Decoder 132 São paulo Brazil’s biggest metropolis is fast-paced, stylish and full of one-off gems, from edgy boutiques and galleries to authentic gastronomic temples. by jennifer flowers . photogr aphed by lalo de almeida

138 Last Look A small and unlikely taste of Italy in Rangoon. photogr aphed by cedric arnold

l a lo de a lmeIda

bold wall fabrics at adriana barra, in São paulo, page 132.

China, Vietnam, Cambodia and Thailand.

12 …

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september 2012 123

26 tok yo 122 greece 34

104 r ajaSthan


Beijing taIWan, 50

VIetnam, 54

CambodIa, 44 90

Singapore 98


sÃo paulo, 132

auCkl and, 28



WheN To Go

WhaT uS$5 buyS

Who To FoLLoW



now through october—take advantage of these last two months of dry season.

depending upon your bargaining powers, a plate of nasi goreng and a can of bintan beer.




avoid the summer and deep winter, so that leaves october, when the temperature ranges from 6 to 20 degrees Celsius, and april.

a short taxi ride—the tricky part is managing to flag one down!




Visit this month if you can, which is the tail end of the busy season, and avoid december to march, which can be unpredictable.

tasting at nostos Wines that also includes cheese and olives.




the most comfortable months are from october to march, when the sun is less intense and nights can actually get cool.

miniature painting—a great keepsake. search the stalls in the lanes in Jodhpur. and haggle.




think the weather is always the same in singapore? you’d be wrong, both october and February are prime months to visit the city-state.

a few trips around town on the city’s efficient mrt.




april means cherry blossoms, though it’s a busy time of year. Why not travel in late october when the season is turning and crowds are smaller?

a couple of onigiri, or rice balls, at a local supermarket. opt for beni shake (pink salmon).


Long Weekend


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editor’s Note

where to find me @CKucway on Twitter

a new look on the menu


pa u l e h r l I C h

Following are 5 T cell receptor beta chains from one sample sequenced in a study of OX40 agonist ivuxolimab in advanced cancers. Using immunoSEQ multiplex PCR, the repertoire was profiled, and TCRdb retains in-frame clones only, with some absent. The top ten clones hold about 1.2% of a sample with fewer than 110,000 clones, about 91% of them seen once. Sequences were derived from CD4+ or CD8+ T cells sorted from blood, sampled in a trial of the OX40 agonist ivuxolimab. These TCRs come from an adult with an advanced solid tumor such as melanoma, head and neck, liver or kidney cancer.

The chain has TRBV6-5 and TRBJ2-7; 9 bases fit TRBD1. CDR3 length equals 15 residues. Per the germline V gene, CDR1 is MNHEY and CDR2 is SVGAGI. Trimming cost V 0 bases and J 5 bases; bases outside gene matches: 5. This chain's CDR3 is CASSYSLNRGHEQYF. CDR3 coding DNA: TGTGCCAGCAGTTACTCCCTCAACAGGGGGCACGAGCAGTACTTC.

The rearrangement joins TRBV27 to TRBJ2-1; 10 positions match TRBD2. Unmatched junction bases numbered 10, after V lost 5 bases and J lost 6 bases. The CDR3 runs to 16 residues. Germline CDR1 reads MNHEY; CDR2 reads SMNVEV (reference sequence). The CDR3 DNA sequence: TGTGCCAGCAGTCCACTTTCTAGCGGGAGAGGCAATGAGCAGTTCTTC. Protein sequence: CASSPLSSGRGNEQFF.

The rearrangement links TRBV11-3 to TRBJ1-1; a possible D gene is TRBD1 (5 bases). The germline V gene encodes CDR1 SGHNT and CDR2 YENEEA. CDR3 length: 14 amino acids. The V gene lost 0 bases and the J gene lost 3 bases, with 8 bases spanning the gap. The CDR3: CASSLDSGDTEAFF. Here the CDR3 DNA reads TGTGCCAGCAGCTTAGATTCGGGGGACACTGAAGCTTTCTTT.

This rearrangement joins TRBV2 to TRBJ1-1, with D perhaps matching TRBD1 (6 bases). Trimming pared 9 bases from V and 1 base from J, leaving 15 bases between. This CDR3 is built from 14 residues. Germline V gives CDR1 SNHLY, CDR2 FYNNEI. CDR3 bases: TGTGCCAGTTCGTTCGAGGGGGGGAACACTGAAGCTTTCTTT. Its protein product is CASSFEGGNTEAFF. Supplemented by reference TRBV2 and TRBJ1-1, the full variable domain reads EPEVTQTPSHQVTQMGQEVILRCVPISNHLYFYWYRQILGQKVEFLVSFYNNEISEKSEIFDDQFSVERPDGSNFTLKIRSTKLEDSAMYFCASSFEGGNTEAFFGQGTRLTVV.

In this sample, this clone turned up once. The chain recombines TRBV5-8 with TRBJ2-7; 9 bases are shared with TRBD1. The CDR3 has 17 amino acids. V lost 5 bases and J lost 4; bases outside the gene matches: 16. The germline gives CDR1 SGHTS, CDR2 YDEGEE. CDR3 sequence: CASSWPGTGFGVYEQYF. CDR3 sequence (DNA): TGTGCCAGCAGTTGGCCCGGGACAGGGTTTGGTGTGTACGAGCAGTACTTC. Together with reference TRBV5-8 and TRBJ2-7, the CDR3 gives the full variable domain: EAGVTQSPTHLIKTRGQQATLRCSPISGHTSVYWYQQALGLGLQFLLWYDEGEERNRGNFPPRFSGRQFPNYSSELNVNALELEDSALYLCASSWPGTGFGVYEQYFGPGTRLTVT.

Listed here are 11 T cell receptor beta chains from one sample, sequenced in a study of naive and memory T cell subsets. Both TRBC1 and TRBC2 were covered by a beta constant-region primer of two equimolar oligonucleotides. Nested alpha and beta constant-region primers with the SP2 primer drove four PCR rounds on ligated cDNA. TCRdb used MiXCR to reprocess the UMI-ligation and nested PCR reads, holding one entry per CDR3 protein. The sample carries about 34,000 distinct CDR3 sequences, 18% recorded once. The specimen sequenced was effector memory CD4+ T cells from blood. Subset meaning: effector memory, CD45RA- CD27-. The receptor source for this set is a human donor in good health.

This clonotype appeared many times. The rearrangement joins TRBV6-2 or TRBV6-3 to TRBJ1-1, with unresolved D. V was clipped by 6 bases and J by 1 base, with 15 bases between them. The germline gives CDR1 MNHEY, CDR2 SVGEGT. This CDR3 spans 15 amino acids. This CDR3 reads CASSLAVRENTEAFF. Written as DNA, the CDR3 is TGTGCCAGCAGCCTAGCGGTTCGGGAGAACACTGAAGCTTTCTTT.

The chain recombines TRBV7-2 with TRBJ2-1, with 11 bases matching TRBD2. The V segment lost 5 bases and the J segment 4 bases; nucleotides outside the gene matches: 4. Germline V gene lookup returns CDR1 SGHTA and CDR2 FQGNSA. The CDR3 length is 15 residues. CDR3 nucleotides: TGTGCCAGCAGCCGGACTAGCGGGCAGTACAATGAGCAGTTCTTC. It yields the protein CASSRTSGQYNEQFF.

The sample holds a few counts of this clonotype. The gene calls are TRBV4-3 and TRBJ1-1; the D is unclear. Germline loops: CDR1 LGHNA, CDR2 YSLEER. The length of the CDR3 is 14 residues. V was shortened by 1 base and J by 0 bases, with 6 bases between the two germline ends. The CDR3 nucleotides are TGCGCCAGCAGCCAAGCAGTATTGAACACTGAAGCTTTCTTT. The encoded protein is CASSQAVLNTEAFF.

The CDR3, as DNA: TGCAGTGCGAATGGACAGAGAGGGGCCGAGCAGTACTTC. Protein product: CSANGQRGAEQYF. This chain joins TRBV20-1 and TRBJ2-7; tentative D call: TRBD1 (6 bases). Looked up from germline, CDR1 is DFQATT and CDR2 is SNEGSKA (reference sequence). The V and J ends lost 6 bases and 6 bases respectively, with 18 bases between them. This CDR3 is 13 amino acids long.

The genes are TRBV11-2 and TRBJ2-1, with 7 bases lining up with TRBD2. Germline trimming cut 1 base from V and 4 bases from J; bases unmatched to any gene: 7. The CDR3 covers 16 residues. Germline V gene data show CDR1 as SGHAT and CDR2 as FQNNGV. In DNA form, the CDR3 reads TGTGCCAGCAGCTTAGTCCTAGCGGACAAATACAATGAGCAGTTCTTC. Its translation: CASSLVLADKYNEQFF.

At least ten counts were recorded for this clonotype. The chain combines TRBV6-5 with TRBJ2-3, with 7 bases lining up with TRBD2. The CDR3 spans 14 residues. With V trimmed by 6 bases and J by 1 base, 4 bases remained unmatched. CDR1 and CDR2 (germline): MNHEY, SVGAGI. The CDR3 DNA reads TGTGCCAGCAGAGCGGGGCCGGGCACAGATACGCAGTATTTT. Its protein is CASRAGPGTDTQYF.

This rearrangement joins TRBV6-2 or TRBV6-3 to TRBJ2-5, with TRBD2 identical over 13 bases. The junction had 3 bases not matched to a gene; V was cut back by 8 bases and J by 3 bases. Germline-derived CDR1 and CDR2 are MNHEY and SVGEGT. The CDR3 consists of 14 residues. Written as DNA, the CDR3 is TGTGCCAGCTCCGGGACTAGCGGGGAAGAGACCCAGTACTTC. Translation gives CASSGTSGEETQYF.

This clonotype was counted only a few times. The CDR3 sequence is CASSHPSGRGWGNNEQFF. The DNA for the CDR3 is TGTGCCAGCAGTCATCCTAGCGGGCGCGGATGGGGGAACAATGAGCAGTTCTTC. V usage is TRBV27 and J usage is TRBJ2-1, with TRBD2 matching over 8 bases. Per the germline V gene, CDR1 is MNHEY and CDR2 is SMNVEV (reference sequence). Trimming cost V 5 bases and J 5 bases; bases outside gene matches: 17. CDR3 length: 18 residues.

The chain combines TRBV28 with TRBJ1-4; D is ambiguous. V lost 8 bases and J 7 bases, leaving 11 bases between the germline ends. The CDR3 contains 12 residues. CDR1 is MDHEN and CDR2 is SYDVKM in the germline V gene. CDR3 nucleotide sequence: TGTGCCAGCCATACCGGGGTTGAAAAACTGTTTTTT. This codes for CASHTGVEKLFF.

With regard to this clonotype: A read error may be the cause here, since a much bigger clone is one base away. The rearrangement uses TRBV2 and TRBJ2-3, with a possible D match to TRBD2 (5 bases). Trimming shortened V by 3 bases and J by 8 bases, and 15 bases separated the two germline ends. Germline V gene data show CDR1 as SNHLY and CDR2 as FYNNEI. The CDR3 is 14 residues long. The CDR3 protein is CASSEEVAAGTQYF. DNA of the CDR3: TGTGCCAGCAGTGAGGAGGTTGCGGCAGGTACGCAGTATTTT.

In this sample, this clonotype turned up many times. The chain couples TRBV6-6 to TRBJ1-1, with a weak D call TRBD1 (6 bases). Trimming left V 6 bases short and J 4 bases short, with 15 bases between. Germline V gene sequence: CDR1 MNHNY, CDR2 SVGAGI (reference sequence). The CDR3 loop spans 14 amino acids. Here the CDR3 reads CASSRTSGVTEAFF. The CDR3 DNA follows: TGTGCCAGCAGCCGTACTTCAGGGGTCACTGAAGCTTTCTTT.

he annual food issue normally brings about mixed reactions from our staff—putting it together is a joy in Asia, but the inevitable office-wide weight gain can be a pain. This year, our waistlines got a reprieve because, as you’ll have noticed by now, we were preoccupied with a head-to-toe redesign of the magazine, starting with this issue. Overall, the aim is for the magazine to offer a cleaner look, one that allows you the reader to navigate pages more easily while still providing our trusted blend of timely travel information. Kicking things off up front is On Our Radar, which offers a range of stories to keep you updated on all the new openings, happenings and trends that have sparked our interest. Point of View is just that, a particular take on a range of travel subjects, this month being a look at packing (page 71). Next up is Trip Doctor, a section to cure what ails your travels. It’s where we try to pre-empt trip trouble with topical advice, answers to your questions, practical tips and our hardearned pearls of experience (“wisdom” might be pushing our luck). We also feature a guide to street food (page 75), an insider’s look at restaurants and how to make the most of them (page 82), as well as the latest on room deals around the region (page 86). Also new is Decoder, in this issue offering an in-depth look at São Paulo (page 132), admittedly a distant locale but one you might consider visiting after reading the colorful account by Jennifer Flowers. Of course, Travel+Leisure wouldn’t be the magazine it is without our detailed stories each issue on a variety of destinations. This month we wait for the big-city lights to dim when searching out Singapore nightlife (“Shake that Money Maker,” page 90), and we’re not talking about overpriced cocktails in a dated hotel lobby lounge. No, this is a behind-the-velvet-rope look at bottle-service culture and, if like me at first, you don’t know what that means, then read on for a well-culled list of the after-hours hotspots in Singapore. If you’re more interested in cuisine than clubbing, there’s our look at Bali cooking schools (“Bite-sized Bali,” page 98), which turn out dishes as delicious as the setting is beautiful. Following the food, Samantha Brown leads you to unexplored corners of the island. Finally, our Last Look (page 138) has been rejigged and this month’s version offers up a tale from fast-changing Burma that none of us thought we’d ever read about. As you’ll notice throughout the issue, the redesign is meant to interact with the growing wave of social media, so let us know what you think about our new look and share your own wealth of travel advice with us, whether it’s by e-mail, a tweet or any other form of instant communication that is handy on your travels.— christopher k ucway